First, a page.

Wednesday, October 10, 2012

Skip Beat! Deconstructions: Family Ties

Disclaimer: Contains spoilers!

Families (or a lack of one) are an important feature in “Skip Beat!” and their portrayals often impact the heroes to a great extent. The situation of Kanae’s family is part of her motivation to succeed as an actress. Chiori Amamiya has a supportive mother, but for a long time, she acts as if she finds that suffocating. And, of course, I already spoke about Maria and how her family shaped her.
It reminds me of that Philip Larkin poem:

They fuck you up, your mom and dad
They may not mean to, but they do.
They fill you with the faults they had
And add some extra, just for you.
-Philip Larkin (source)
Throughout its length, “Skip Beat!” supports, and even sometimes confirms, Larkin’s words. Every character’s motivation, and those of the main ones especially, is born from their upbringing.
Kyoko’s biological father never makes an appearance in the manga, at least to my knowledge. Her mother, as we already saw, was a cold, borderline abusive woman who installed the fear of losing someone’s love in Kyoko from early childhood. Then, when Kyoko was of a certain age, she abandoned her to the care of the Fuwa family.

The Fuwas raised Kyoko in such a way that she would, eventually, marry Sho and help run the family business. In itself, that isn’t so bad - after all, the skills she gained are the ones that helped her survive in Tokyo - but it says a lot about Sho’s family that they would have his future planned out so far in advance.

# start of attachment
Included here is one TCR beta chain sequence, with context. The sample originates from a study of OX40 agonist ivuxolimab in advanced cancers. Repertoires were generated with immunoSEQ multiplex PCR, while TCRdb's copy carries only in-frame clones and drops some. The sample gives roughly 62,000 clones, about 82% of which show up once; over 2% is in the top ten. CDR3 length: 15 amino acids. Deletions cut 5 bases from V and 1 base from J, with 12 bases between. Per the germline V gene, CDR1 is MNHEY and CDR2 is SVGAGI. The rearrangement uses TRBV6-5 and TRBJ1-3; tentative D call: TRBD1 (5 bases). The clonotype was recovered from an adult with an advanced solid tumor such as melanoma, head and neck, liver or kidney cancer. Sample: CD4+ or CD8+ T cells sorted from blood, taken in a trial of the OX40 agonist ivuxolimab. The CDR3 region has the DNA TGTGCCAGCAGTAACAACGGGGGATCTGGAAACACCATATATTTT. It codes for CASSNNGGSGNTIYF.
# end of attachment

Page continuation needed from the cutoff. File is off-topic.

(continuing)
In Tokyo, after Sho dumps her, Kyoko lives with an elderly couple, who own the restaurant where she works. The couple in Daruma-ya are important, if marginal characters - the Saicho (boss) is the first person to help Kyoko bounce back after her first unsuccessful audition, and the manga makes it clear they are there for Kyoko, offering her their silent support. This is important for Kyoko, who has never had a constant parental figure in her life.

Finally, there’s the actor Hizuri Kuu - a star in both Japan and America, who Kyoko helps look after when he comes on tour. Though off at a rough start, Kuu and Kyoko eventually earn each other’s respect. He’s the one who stops her from impulsively rejecting a job offer because the part was similar to another, and gives her important advice.

But, more to the point, he fills the role of a father figure, something that she’s been missing sorely. By letting her act as his son for a day, he inadvertently gives Kyoko an important experience - that of a loving, caring parent. Even after the exercise ends, Kuu still insists that Kyoko call him “Father”, and treats her as he might his own child.

Kyoko’s experience is absolutely valuable. In spite of her unaffectionate upbringing, she still meets wonderful people who fill the void in her life. She’s the type of person who will flourish under the right conditions, and those interactions allow her to become more susceptible to other emotions as well - something that she, at first, lacked.

By contrast, we have both Sho Fuwa and Ren Tsuruga, two men who became like they are because of their parents.